The Great Religions Have All Been Betrayed ... Welcome To 'The Time Of Ignorance'
By Chris Floyd on 7/28/2006, 8:00am PT  

Guest blogged by Chris Floyd

A slightly expanded version of the column appearing in the July 28th edition of The Moscow Times, as posted at Empire Burlesque.

The history of almost every religion is a tragedy of betrayal: the betrayal of the radical, egalitarian vision of its founders by generations of powerful elites, who twist and pervert the original principles in order to augment their own status, wealth and dominion. It has always been thus, but is nowhere more marked than among the "People of the Book" – Christians, Muslims and Jews – whose elites have for centuries steadily led their followers away from the sparks of light that shone in their beginnings, dragging them deeper into darkness, into error, until today the world finds itself mired in a new Jahiliyyah: "the time of ignorance."

We are not suggesting a precise equivalence here, of course. The blood-curdling depredations of those who claim to be Christians have, in sheer numbers over the course of history, far outweighed the atrocities committed by those who claim to be Muslims. And the number of crimes committed in the names of both of these sects dwarf by several magnitudes the outrages perpetrated by those who claim to follow the paths of Rabbinic Judaism – although the latter are certainly making a game bid to catch up.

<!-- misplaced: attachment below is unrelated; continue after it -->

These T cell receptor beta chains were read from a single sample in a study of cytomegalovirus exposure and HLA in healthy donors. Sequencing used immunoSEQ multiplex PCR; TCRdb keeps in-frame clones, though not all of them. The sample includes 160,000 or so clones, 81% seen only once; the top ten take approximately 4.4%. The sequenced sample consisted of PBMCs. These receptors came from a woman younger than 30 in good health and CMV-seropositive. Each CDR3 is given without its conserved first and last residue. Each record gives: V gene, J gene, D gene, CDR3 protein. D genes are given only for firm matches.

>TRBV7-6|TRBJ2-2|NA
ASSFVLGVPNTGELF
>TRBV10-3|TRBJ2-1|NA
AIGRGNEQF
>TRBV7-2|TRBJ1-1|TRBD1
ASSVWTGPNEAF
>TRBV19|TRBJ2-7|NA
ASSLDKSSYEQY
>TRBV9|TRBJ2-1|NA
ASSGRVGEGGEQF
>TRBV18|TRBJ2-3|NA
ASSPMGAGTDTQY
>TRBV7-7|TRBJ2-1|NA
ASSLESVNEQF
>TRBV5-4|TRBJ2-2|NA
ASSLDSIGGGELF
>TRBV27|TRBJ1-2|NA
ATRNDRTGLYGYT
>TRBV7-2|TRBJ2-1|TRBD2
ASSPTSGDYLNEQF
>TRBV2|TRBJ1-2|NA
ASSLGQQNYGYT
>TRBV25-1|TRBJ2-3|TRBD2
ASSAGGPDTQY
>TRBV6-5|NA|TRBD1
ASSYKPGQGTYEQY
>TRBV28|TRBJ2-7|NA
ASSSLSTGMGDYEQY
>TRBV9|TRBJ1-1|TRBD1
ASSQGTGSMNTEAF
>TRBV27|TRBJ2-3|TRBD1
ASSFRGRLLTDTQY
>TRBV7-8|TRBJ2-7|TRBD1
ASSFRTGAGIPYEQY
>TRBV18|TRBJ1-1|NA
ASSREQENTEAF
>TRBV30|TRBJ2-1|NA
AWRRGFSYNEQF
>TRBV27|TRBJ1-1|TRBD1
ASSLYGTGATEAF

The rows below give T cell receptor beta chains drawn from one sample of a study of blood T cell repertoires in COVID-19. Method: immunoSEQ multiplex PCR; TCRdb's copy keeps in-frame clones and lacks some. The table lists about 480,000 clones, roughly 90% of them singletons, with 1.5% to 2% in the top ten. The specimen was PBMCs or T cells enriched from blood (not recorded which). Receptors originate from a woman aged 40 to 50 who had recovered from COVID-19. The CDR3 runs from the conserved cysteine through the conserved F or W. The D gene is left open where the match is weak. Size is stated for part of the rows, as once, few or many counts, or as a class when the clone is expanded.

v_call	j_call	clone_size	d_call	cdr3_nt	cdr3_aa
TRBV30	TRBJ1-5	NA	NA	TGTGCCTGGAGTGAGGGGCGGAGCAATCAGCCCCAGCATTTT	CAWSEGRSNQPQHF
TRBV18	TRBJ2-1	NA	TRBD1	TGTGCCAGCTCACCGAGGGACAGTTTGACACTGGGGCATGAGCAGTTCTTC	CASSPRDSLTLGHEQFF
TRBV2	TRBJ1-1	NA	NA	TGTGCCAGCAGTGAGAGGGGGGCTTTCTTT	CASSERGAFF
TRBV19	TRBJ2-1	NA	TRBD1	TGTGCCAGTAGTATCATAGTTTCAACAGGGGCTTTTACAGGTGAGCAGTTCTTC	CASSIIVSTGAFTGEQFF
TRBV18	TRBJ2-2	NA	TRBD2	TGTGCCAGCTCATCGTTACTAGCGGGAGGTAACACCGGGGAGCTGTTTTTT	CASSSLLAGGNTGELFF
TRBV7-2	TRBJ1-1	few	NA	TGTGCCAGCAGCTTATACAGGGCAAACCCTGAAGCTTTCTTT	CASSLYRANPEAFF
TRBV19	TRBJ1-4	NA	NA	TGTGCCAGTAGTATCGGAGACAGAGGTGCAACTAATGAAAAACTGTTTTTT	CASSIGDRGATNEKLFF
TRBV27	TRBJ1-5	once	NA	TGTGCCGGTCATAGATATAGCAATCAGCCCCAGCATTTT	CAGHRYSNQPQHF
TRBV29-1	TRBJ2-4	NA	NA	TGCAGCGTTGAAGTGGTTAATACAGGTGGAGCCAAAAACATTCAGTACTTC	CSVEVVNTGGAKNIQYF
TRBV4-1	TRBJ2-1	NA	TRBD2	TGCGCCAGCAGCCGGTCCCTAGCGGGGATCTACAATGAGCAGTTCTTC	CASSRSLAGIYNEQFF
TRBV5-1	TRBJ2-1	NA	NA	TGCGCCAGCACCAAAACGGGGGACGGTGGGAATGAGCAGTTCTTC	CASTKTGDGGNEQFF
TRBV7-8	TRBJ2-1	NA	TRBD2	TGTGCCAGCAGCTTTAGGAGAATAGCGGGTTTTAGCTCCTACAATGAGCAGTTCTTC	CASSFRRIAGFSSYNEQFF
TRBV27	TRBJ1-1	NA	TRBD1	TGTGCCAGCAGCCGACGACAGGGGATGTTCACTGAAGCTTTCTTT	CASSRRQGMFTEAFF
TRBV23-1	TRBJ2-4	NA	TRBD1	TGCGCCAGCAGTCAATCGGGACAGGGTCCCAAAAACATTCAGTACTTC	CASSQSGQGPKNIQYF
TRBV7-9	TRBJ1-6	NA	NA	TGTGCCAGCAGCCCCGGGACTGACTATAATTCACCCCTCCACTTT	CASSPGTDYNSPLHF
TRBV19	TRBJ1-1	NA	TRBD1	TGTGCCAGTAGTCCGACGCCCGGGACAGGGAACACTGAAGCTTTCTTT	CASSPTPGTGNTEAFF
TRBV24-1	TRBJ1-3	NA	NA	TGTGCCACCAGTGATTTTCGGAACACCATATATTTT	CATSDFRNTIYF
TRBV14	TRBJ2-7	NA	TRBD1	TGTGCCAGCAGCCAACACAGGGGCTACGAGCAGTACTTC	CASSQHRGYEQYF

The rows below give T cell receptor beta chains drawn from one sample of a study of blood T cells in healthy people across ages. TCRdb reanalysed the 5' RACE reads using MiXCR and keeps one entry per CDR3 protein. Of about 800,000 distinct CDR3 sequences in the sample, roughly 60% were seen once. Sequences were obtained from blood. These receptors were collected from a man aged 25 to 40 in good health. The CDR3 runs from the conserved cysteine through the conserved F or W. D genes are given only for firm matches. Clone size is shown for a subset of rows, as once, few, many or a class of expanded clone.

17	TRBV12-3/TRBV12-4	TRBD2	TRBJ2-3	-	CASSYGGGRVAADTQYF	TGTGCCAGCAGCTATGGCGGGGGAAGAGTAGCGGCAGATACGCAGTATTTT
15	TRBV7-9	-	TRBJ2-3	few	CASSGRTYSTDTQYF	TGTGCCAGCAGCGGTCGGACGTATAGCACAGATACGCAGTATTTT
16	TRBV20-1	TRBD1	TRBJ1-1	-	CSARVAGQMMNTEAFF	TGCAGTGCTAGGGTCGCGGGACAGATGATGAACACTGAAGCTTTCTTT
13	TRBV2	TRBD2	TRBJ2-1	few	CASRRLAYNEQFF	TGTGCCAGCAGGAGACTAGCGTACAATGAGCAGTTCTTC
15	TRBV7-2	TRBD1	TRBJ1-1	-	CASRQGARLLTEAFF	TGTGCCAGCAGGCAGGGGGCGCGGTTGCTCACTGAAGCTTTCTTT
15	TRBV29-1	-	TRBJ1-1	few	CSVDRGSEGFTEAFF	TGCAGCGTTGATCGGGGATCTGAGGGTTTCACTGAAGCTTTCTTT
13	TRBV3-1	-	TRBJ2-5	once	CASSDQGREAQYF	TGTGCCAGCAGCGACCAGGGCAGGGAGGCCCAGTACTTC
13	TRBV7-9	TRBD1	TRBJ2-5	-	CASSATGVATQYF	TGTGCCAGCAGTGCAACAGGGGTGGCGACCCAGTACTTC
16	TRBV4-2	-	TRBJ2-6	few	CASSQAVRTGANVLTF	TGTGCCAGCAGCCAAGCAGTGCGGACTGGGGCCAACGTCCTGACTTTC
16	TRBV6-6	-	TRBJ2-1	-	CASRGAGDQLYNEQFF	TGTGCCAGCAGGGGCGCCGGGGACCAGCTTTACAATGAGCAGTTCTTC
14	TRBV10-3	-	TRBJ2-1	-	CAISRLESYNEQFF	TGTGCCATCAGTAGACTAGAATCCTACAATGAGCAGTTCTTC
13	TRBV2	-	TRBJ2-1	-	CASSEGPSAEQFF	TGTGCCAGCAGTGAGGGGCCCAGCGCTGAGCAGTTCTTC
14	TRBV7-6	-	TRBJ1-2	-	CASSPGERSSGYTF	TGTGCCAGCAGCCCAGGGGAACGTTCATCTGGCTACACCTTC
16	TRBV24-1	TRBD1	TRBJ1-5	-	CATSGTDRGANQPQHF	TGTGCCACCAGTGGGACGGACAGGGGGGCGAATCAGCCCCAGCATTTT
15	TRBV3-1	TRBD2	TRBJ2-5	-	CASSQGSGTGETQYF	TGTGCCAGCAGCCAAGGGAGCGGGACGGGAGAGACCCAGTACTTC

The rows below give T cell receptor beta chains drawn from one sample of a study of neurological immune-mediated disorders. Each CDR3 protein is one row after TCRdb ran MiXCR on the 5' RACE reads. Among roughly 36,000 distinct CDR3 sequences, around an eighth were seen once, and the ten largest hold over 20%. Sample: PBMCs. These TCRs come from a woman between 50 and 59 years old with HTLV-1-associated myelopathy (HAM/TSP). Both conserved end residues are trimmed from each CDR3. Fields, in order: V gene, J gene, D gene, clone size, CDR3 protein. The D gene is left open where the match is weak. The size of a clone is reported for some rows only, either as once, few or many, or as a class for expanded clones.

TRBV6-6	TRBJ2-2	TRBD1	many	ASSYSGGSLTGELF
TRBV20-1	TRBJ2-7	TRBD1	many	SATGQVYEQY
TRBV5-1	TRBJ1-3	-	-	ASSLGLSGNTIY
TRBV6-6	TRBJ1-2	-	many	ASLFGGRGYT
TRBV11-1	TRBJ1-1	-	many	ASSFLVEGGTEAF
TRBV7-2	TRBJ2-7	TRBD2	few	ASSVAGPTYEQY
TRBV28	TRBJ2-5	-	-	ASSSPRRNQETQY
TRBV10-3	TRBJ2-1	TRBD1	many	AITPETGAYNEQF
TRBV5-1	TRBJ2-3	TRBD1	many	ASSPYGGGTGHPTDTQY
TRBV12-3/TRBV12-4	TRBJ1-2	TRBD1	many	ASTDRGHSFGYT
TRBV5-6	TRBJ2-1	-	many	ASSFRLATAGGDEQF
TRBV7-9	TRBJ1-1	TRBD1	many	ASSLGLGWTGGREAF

The accelerating degeneration of these faiths into aggressive obscurantism should of course be a matter solely for their adherents; why should anyone else be concerned with the feverish hair-splitting, manic control-freakery and sexual obsessions of rabid fundamentalists? Unfortunately, these now-degraded sects dominate the lives of billions of people. Professed believers – or even worse, sincere believers – from the three "Abrahamic faiths" control the governments of many nations, with bristling nuclear arsenals under Christian, Jewish and Muslim command. The fundamentalists' stunted, ignorant and at times outright demented interpretations of ancient texts, dubious traditions – and their own bloodsoaked histories – cannot be ignored. They are the driving force behind every conflict today that threatens to wrap the earth in flames of literal hellfire.

But what these modern-day "believers" believe – and do – has almost no connection to the religions they profess. Karen Armstrong provides clear evidence of this in The Great Transformation, her sweeping new scholarly study of the "Axial Age," the tremendous, centuries-long, worldwide eruption of human consciousness (roughly 900-200 BCE) that gave rise to the major traditions still existing today: Hinduism, Buddhism, Confucianism, Daoism, Greek rationalist thought, and the monotheism of Israel, from which later sprang the three sibling faiths whose family quarrels have so poisoned the last two millennia.

(Gore Vidal also deals with a key juncture in this period in his masterful but much-neglected novel, Creation, although his take is somewhat more, shall we say, gritty than Armstrong's respectful tone. Still, together the two books give a rich and rounded portrait of this remarkable era in our common history.)